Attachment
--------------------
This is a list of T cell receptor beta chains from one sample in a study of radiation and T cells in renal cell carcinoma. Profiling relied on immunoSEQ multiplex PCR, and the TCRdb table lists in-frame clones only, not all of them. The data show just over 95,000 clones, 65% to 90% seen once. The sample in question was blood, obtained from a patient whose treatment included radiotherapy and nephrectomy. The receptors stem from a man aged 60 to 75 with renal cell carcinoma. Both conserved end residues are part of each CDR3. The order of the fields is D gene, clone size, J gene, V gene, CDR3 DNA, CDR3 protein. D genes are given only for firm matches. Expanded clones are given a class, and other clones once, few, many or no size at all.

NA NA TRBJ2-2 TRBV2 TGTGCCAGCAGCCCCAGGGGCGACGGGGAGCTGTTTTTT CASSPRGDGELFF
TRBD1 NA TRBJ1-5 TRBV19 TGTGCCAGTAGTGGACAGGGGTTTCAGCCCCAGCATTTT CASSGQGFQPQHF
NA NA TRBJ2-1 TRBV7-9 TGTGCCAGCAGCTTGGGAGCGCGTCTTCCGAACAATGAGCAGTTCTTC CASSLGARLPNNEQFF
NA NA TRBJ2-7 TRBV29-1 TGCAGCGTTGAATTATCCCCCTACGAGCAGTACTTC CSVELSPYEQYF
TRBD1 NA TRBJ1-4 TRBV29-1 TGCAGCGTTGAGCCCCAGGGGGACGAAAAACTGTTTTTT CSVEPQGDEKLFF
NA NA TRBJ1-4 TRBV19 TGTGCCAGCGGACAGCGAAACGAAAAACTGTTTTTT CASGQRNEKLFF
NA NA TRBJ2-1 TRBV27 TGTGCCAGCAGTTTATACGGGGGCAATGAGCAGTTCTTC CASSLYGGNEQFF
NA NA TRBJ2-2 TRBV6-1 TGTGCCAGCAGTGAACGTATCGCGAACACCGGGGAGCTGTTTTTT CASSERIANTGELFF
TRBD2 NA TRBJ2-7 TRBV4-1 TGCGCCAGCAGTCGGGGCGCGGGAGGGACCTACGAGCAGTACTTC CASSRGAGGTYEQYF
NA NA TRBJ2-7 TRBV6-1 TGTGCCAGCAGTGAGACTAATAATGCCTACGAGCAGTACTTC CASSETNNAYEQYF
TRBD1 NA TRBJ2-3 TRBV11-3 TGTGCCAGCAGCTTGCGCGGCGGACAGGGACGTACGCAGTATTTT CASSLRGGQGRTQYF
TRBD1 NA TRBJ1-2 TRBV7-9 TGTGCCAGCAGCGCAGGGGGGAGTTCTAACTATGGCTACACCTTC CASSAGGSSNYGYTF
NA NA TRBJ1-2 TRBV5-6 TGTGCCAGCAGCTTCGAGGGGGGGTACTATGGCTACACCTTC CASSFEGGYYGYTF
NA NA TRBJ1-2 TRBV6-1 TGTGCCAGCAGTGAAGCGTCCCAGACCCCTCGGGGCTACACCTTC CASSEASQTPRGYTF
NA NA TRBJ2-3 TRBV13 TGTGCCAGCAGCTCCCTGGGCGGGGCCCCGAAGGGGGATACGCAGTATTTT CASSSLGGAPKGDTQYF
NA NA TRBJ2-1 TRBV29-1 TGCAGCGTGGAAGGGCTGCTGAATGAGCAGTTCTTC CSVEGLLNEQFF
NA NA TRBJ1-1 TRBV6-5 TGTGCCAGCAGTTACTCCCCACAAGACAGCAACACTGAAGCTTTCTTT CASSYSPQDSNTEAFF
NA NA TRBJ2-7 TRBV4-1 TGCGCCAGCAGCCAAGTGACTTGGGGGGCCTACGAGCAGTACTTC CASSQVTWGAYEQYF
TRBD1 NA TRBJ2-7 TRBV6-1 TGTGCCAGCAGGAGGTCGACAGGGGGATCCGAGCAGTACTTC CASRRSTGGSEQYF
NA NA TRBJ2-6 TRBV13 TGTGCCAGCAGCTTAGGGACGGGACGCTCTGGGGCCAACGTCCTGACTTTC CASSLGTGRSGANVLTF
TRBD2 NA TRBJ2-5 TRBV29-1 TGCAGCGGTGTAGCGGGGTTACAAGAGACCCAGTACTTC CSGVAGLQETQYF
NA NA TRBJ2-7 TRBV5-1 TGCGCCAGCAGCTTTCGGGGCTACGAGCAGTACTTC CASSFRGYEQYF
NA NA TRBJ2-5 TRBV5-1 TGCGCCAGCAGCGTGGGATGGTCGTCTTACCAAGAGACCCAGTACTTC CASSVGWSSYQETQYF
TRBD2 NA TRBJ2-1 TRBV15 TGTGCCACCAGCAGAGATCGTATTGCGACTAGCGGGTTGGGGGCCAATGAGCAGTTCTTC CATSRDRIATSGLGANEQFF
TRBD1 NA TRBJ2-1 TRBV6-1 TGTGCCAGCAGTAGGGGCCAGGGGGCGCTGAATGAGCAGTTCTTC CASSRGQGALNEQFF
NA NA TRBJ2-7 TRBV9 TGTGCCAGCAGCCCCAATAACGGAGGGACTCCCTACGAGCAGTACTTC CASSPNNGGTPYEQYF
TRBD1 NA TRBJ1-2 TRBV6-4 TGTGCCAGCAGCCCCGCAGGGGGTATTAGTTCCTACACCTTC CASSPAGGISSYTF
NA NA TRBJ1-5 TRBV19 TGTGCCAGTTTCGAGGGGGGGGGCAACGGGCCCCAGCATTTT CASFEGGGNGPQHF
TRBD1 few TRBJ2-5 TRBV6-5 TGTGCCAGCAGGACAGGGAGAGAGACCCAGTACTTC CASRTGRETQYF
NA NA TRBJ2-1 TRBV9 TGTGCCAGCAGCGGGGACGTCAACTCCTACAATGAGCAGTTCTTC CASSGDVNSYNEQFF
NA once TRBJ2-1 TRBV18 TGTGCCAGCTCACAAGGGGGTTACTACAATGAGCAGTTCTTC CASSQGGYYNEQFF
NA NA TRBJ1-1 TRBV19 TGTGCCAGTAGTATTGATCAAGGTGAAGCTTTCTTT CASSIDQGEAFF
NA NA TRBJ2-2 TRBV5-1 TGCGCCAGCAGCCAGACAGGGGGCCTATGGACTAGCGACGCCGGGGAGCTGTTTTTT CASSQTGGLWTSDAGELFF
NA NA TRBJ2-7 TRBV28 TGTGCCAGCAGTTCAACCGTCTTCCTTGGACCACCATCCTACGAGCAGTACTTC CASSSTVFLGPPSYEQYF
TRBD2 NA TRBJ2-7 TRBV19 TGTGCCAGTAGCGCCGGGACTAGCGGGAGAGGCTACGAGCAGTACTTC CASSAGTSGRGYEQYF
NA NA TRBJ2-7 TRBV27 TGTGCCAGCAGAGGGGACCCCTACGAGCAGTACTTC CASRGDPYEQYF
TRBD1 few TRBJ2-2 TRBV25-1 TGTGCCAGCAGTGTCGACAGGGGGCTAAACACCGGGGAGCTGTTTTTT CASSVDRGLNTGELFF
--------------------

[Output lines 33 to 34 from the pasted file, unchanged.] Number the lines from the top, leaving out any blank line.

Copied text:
NA NA TRBJ1-1 TRBV19 TGTGCCAGTAGTATTGATCAAGGTGAAGCTTTCTTT CASSIDQGEAFF
NA NA TRBJ2-2 TRBV5-1 TGCGCCAGCAGCCAGACAGGGGGCCTATGGACTAGCGACGCCGGGGAGCTGTTTTTT CASSQTGGLWTSDAGELFF